Variations in the delivery of school-based substance use prevention curricula affect students' acquisition of the lesson content and program outcomes. Although adaptation is sometimes viewed as a lack of fidelity, it is unclear what types of variations actually occur in the classroom. This observational study investigated teacher and student behaviors during implementation of a middle school-based drug prevention curriculum in 25 schools across two Midwestern states. Trained observers coded videos of 276 lessons, reflecting a total of 31 predominantly Caucasian teachers (10 males and 21 females) in 73 different classes. Employing qualitative coding procedures, the study provides a working typology of implementation patterns based on varying levels of teacher control and student participation. These patterns are fairly consistent across lessons and across classes of students, suggesting a teacher-driven delivery model where teachers create a set of constraints within which students vary their engagement. Findings provide a descriptive basis grounded in observation of classroom implementation that can be used to test models of implementation fidelity and quality as well as impact training and other dissemination research.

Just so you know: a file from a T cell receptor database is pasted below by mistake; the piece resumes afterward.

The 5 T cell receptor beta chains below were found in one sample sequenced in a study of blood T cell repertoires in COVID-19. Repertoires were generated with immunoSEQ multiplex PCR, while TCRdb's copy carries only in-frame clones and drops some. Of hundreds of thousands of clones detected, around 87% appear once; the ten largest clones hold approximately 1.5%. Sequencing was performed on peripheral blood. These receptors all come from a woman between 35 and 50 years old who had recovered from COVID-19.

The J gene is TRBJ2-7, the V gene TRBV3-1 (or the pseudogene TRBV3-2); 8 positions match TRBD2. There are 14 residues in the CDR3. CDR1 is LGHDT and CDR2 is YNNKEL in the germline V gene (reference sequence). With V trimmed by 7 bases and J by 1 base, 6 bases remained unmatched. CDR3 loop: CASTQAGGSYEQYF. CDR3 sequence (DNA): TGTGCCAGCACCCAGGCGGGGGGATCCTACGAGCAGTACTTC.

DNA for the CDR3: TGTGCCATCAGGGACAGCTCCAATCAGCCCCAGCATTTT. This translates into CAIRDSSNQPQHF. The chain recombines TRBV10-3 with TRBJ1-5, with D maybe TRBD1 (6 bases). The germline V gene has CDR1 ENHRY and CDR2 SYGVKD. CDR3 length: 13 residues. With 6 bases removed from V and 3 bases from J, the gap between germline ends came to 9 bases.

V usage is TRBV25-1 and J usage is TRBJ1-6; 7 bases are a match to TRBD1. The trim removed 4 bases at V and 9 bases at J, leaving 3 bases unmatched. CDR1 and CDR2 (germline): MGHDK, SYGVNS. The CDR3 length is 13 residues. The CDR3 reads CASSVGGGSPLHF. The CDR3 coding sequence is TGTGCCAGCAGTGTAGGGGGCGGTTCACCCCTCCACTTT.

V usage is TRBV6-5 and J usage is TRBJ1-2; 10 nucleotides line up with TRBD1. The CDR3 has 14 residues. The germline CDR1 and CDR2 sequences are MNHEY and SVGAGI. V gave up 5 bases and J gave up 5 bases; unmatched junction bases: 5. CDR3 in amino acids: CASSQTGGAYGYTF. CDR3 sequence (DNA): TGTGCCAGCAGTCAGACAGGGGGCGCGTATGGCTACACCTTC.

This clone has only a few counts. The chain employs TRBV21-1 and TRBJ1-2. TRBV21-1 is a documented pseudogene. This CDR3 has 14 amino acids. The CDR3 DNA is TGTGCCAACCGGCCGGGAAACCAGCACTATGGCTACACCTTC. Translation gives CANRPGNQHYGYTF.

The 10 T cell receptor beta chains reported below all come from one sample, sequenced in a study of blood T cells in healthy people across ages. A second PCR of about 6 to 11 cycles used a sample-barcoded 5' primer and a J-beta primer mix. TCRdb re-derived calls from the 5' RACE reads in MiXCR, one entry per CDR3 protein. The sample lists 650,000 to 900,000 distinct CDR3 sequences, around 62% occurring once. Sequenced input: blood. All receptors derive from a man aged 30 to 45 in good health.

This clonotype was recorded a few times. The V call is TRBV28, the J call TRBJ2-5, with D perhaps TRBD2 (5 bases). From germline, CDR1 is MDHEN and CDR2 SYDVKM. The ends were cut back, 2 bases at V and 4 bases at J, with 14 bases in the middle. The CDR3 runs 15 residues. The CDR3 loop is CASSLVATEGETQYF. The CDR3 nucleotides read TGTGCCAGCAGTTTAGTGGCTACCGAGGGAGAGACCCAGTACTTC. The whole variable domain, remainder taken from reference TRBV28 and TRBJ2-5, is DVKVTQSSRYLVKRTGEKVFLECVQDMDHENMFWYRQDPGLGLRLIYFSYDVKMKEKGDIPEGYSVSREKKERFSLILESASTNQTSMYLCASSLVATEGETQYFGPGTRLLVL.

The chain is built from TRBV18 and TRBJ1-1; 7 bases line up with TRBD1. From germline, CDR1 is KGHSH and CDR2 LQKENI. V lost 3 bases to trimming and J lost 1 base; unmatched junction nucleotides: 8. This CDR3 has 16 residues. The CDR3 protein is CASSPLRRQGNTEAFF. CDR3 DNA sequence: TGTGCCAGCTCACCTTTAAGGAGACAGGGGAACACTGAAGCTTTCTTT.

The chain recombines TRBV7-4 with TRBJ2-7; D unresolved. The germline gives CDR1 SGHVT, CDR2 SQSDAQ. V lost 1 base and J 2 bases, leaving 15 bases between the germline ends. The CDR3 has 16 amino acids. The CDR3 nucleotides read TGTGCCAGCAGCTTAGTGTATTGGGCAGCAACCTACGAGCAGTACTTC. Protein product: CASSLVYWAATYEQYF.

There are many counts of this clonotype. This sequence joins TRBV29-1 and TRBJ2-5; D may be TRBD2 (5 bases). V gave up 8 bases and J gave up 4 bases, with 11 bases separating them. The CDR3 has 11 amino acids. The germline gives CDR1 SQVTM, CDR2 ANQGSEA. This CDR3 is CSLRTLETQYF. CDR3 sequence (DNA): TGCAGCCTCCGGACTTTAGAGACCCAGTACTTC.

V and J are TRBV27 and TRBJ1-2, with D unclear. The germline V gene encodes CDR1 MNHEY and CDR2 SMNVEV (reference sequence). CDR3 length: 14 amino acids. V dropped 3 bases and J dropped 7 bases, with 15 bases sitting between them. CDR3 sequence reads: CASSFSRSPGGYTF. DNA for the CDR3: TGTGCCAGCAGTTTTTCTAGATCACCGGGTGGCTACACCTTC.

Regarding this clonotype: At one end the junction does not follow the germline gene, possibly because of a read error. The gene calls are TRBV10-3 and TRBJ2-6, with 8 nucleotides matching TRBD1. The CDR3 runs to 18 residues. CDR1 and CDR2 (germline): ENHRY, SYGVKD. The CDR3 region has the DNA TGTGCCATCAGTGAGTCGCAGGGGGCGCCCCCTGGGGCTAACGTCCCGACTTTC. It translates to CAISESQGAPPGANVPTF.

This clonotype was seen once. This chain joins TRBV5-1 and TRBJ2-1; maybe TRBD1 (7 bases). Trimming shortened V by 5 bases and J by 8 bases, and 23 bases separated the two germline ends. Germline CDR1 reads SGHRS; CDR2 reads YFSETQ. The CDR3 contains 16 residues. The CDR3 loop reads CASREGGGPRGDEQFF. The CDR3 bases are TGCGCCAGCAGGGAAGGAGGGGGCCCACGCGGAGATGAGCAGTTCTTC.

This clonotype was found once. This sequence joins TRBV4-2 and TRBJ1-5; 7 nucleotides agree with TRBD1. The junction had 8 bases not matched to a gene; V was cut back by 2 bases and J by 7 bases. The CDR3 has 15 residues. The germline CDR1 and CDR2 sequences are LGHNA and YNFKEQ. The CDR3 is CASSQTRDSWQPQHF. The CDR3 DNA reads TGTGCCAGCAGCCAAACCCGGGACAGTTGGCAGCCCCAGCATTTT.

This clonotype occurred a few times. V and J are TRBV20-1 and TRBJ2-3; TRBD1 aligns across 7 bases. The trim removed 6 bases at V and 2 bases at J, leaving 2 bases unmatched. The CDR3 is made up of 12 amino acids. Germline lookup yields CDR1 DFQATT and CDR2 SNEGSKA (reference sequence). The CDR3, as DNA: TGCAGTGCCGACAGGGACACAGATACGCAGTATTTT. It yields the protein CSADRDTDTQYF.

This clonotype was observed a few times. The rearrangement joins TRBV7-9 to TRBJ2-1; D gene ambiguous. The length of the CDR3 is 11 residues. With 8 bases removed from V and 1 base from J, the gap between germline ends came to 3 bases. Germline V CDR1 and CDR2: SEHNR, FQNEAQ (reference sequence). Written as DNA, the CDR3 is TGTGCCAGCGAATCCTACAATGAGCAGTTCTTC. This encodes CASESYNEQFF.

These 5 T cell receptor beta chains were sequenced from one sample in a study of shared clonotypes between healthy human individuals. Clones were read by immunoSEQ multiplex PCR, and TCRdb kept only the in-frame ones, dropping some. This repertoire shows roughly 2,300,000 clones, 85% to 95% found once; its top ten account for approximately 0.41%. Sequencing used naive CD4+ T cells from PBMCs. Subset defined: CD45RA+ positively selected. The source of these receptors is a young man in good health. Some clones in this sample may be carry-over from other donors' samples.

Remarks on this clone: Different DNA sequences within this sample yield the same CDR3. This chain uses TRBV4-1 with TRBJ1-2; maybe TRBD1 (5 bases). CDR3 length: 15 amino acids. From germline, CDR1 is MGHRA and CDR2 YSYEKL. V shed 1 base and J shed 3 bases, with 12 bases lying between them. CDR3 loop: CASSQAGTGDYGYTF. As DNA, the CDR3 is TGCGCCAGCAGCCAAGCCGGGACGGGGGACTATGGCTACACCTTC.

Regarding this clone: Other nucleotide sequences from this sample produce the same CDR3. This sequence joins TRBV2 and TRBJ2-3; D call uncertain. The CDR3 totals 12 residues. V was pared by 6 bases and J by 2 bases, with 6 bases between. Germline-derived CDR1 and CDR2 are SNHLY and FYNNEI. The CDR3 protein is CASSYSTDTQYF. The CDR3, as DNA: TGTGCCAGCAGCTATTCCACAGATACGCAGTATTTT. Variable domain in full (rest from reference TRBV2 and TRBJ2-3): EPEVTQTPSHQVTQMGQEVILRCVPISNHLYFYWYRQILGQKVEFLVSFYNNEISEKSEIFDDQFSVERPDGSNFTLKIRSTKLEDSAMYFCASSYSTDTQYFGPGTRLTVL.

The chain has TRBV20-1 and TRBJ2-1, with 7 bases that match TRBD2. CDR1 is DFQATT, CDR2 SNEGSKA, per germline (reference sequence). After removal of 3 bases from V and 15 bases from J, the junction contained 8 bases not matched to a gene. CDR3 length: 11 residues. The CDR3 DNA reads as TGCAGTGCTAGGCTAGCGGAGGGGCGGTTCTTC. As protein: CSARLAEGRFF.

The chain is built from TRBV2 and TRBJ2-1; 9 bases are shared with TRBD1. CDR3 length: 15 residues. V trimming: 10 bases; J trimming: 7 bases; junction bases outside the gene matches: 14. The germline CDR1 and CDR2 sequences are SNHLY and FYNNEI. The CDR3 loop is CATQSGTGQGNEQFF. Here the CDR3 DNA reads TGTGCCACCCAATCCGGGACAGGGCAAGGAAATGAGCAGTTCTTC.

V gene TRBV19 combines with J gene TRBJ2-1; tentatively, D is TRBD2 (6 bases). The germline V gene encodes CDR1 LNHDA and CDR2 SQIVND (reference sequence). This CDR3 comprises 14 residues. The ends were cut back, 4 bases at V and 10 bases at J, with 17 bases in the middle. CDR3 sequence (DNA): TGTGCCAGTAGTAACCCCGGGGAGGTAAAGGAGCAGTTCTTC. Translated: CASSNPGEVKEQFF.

Pettigrew, J., Miller-Day, M., Shin, Y., Hecht, M.L., Krieger, J.L., & Graham, J.W. (2013). Describing teacher-student interactions: A qualitative assessment of teacher implementation of the 7Th Grade Keepin' It Real Substance Use Intervention. American Journal of Community Psychology, 51(1/2), 43-56.
Lippincott, Williams and Wilkins